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Acta Psychologica Sinica    2016, Vol. 48 Issue (10) : 1248-1257     DOI: 10.3724/SP.J.1041.2016.01248
The effects of presenting mode, reaction order of dual task on adults’ arithmetic strategy choice and execution
AI Jiru; ZHANG Hongduan; SI Jiwei; LU Chun; ZHANG Tangzheng
(School of Psychology, Shandong Normal University, Jinan 250358, China)
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Strategy is the way and the method of solving problems. Individuals use a variety of strategies when facing arithmetic problems. Strategy flexibility and adaptability is one of the key issues in the researching field of arithmetic cognition. Researchers postulate that central executive system affects the strategy using. For instance, the probability of individuals’ best strategy choice would be in decline and they would make more mistakes in strategy execution under the central executive load condition. Dual task coordination is an important part of the central executive system, reflecting the ability of reasonable allocation of alternation resources to select different processing modes and then to arrange the task processing sequence. Some studies found that the response was slower and less accurate in a dual task situation, and error rate increased. The way of stimulus presentation and reaction sequence affect dual task coordination. This study examined the impact of dual-task coordination on strategy use of computational estimation with two different dual task situations, and aimed at revealing the difference of individuals’ performance in different situations. Use the choice /no choice method, with 40 college students as participants, we investigated the influence of dual-task coordination on individual’s choice and execution of arithmetic estimation strategy. In ExpⅠ, arithmetic estimation task and letter task were presented simultaneously, with letter disappeared when presented after a certain time interval. The arithmetic problems disappeared in half of the trials. Participants were asked to firstly react to arithmetic task, then the reaction of letter task. On the contrary, in ExpⅡ, experimental design and materials were the same as ExpⅠ, but the only difference was participants must react to letter task firstly, and then react to arithmetic task. Dual-task situations had significant impact on individual’s strategy use. In the condition of arithmetic problems disappearing, participants had lower accuracies of both tasks, and they tended to choose the more simple rounding-down strategy. The accuracy of strategy execution was lower in the case of arithmetic problems disappearing. In addition, reaction order of task showed impact on strategy use. In the strategy execution condition, when participants were asked to first response to arithmetic task, dual task of different contexts affected the accuracy of their strategy executions; When first react to letters task, different situations affected both the reaction time and accuracy of individual’s strategy execution. In the strategy selection condition, different dual task situations had a greater impact on adaptive strategy choices in the condition of first reaction to letter task. In conclusion, dual-task coordination can affect individual’s strategy execution and choice, and the effect in the choice situation is greater than that of execution situation. The more difficult the situation is, the more the influence of dual-task coordination on strategy uses. Future research can combine with electrical technology as well as functional magnetic resonance imaging technology (fMRI) to further explore the changes of individuals’ electrical components or activated brain regions under different dual-task situations. Thus, it can provide certain neurophysiological evidences for the findings in the present study.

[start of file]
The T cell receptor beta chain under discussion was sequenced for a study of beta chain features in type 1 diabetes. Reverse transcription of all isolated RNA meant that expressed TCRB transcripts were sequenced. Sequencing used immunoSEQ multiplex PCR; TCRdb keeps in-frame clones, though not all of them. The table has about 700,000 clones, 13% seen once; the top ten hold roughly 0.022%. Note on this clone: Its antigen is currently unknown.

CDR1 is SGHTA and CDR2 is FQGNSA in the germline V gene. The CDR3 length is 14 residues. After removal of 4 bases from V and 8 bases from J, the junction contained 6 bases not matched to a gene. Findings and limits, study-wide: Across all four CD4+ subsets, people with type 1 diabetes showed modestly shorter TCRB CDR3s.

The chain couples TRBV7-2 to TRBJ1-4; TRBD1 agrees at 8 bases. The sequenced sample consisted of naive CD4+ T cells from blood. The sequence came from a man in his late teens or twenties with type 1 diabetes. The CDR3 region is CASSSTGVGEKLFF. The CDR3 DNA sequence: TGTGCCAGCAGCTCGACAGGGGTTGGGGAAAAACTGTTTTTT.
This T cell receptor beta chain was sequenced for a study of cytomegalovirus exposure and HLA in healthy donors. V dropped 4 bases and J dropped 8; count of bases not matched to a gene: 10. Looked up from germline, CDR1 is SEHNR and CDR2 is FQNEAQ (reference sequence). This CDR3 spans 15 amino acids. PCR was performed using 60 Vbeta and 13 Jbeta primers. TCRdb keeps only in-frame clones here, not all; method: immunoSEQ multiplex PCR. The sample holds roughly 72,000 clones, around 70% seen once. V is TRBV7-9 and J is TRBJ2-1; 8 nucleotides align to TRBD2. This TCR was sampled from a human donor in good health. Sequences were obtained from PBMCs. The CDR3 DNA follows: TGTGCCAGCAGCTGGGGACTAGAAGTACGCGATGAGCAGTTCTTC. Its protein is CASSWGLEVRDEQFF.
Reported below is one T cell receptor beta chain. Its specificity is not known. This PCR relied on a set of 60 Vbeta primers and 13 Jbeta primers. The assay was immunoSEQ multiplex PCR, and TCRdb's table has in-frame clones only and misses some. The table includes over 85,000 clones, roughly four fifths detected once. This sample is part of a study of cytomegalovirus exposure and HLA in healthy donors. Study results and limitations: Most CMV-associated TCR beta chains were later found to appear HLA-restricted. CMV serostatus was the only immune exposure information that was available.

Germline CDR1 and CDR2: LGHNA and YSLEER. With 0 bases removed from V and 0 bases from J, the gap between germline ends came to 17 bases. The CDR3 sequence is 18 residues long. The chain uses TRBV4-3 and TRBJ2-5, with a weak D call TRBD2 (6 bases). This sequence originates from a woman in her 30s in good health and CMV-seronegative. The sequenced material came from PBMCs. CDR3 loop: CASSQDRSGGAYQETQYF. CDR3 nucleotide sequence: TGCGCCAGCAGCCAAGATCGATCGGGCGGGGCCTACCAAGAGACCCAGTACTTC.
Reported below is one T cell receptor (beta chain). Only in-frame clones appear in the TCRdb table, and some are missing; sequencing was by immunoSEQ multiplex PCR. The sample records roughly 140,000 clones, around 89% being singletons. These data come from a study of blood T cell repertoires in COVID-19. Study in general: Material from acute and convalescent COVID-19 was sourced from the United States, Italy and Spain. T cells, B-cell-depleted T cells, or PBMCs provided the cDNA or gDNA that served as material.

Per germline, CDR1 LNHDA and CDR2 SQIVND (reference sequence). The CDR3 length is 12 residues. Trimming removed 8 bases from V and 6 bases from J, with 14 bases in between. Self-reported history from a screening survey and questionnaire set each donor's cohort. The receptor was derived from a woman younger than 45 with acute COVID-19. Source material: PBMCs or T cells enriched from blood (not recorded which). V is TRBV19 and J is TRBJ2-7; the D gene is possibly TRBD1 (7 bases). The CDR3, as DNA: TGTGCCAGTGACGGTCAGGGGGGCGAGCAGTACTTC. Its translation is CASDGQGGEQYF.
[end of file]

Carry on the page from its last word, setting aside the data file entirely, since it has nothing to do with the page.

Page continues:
Keywords dual-task coordination      estimation      strategy choice      strategy execution     
Corresponding Authors: SI Jiwei, E-mail:    
Issue Date: 25 October 2016
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AI Jiru; ZHANG Hongduan; SI Jiwei; LU Chun; ZHANG Tangzheng. The effects of presenting mode, reaction order of dual task on adults’ arithmetic strategy choice and execution[J]. Acta Psychologica Sinica,2016, 48(10): 1248-1257.
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